Machiavelli’s initial despatch to Florence describing these events indicates that he was almost out of his wits with terror. News of the betrayals spread fast and Sinigallia was in mayhem as Borgia’s troops went on the rampage, beyond the control of even their redoubtable commander. We can only imagine how this must have affected the sensitive mind of Leonardo, who was with Machiavelli on this occasion. The oblique, ever-secretive Leonardo makes no mention of this event in his notebooks. Such an omission is not unusual; he often simply shut out from his mind any upsetting reality he could not face. But this horrific event would have its effect nonetheless – almost at once it would accentuate what might be termed his ‘intellectual stutter’. The meticulous details of his observations would lose any semblance of overall fluency as the intensity of his mind darted from one idea to another. It was at this time that he attempted to explain this curious mental tic (to himself?) by writing beside a diagram in his notebook that he would not complete this project because of ‘the evil nature of man’.
The more resilient and realistic Machiavelli would eventually take a diametrically different attitude. Indeed, he even went so far as to embrace the ‘evil nature of man’. If a prince was to conquer a territory, rule it and continue to govern it amid the treacherous politics of Renaissance Italy, then Borgia’s ruthless lack of moral concern was the only way he could succeed. All this Machiavelli would later set down in The Prince, whose amorality would inspire indignant outrage across Europe and beyond.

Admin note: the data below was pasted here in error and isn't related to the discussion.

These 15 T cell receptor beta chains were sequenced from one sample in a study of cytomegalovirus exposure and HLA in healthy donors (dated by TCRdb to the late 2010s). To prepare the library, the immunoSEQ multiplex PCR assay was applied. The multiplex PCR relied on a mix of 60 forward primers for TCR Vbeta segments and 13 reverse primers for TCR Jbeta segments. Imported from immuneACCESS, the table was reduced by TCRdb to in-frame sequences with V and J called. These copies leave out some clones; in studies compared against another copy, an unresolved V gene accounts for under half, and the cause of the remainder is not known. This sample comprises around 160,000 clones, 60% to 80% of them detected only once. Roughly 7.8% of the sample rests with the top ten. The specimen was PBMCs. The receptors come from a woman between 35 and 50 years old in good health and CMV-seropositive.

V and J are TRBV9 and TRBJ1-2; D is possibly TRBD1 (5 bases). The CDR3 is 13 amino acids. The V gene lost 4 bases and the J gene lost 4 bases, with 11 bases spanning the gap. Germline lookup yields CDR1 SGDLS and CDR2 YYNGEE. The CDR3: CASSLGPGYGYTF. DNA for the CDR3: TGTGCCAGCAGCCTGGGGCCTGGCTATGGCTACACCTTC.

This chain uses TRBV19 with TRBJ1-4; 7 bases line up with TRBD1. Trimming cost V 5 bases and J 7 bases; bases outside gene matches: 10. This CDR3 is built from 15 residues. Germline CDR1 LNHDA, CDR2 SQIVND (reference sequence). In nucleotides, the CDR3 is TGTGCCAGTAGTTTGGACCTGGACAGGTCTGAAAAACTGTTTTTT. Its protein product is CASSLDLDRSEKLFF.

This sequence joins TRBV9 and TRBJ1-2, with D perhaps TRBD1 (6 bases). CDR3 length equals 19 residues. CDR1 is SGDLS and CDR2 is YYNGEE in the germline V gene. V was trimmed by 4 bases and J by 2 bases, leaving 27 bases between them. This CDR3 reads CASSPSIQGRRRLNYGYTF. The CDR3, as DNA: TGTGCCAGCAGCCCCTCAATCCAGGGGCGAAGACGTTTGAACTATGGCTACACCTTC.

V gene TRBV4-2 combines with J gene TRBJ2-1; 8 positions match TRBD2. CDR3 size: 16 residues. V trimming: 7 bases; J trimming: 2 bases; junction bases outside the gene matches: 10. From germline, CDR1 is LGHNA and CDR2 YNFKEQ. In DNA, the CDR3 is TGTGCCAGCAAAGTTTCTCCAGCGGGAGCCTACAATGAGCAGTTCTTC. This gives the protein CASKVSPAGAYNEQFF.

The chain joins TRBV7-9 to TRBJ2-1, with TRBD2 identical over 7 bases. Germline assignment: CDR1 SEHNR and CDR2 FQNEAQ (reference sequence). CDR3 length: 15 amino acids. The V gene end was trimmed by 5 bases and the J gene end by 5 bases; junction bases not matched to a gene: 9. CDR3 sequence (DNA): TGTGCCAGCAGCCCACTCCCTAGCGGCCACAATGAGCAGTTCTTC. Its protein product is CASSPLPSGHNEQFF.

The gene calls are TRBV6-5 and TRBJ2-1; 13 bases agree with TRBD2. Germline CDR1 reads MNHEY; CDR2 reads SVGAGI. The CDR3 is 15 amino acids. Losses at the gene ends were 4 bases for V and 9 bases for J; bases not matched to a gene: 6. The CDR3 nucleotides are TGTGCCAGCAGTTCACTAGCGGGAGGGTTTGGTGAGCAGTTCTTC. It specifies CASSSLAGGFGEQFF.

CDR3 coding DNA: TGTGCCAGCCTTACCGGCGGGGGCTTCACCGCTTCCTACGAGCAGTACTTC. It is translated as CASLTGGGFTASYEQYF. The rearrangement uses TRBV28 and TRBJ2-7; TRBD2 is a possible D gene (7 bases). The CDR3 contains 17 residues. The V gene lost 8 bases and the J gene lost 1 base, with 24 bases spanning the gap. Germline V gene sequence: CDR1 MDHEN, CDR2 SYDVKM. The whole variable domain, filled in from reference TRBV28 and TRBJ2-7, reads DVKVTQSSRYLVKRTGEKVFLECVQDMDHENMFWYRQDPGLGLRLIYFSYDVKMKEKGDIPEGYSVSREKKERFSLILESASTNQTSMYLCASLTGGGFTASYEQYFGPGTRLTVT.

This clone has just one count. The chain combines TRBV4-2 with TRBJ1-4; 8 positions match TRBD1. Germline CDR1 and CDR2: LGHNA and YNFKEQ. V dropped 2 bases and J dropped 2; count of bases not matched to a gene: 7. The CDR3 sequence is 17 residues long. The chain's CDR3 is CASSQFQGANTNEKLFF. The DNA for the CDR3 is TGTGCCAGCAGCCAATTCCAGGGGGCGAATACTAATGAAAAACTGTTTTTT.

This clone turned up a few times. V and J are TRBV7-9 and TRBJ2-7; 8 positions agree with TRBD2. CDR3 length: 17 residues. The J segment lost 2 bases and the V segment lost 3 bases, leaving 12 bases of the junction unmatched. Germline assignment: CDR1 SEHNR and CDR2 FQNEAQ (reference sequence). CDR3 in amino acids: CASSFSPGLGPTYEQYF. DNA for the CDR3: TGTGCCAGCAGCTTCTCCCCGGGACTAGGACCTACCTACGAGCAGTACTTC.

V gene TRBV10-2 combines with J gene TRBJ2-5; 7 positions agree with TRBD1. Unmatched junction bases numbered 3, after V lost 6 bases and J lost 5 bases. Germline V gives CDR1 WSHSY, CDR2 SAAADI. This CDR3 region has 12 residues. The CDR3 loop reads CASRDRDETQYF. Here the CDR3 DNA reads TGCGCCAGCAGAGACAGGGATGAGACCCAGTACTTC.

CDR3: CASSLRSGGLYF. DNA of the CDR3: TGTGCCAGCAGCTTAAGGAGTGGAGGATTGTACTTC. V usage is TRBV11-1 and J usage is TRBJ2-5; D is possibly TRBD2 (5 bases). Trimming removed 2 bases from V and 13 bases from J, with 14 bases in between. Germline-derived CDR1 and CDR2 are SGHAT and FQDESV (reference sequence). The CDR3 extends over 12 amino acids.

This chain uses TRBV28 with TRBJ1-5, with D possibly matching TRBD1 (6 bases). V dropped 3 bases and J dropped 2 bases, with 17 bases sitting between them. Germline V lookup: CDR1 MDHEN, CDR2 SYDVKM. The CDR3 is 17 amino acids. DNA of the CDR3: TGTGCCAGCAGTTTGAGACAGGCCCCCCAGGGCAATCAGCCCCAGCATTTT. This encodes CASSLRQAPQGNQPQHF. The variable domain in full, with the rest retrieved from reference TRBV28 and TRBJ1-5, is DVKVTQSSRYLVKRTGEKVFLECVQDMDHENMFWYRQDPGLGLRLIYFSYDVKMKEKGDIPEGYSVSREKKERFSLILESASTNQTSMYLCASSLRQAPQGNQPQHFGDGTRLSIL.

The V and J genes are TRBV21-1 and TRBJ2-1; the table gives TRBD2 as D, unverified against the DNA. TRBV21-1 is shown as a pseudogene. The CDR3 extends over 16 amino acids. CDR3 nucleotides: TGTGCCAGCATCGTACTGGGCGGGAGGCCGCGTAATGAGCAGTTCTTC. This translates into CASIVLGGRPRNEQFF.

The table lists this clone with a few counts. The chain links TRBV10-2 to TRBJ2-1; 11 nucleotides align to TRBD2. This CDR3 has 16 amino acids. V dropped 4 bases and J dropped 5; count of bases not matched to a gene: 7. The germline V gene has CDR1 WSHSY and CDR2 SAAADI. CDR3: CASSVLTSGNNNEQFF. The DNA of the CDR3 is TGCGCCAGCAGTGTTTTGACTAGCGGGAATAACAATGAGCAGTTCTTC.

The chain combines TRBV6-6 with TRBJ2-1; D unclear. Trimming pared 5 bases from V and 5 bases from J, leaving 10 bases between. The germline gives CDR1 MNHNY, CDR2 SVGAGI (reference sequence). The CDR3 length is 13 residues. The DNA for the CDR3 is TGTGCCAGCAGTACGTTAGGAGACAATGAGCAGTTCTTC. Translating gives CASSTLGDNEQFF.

As for Borgia himself, the truly astonishing extent of his ambitions only gradually emerged after his death. His plan had been to establish his own princedom in the Romagna. Backed by the diplomatic machinations of his powerful father he would then take Florence and eventually unite the whole of Italy under his power. To give Machiavelli his due he probably realised this earlier than most; he too wished to see a united Italy that would achieve a power it had not seen since the collapse of the Roman Empire over a millennium before. Yet even Machiavelli did not suspect the full enormity of what Borgia had planned with his father. Upon the death of Alexander VI a new pope would be elected by the college of cardinals. There is some evidence that Borgia planned to dispense with this centuries-old tradition for voting in St Peter’s successor to the rule of Christendom. Instead, he intended to seize the papacy, declare himself pope and turn this office into a secular hereditary institution ruled by the House of Borgia. As Machiavelli had seen, the key to Borgia’s success lay in his astonishing ability to outwit his enemies by means of treachery beyond wildest imagination.
Ironically, when Borgia’s luck finally ran out, it was he who would fall victim to others, betrayed by Pius III, the Pope who succeeded his father, and then by his ally and protector the Viceroy of Naples. Shipped in irons to Spain, here too he would be dogged by bad luck. Despite escaping from his castle prison, the once mighty Cesare Borgia would suffer an ignominious end in a minor military skirmish far removed from Rome in obscure rural Spain, all his grand ambitions unachieved.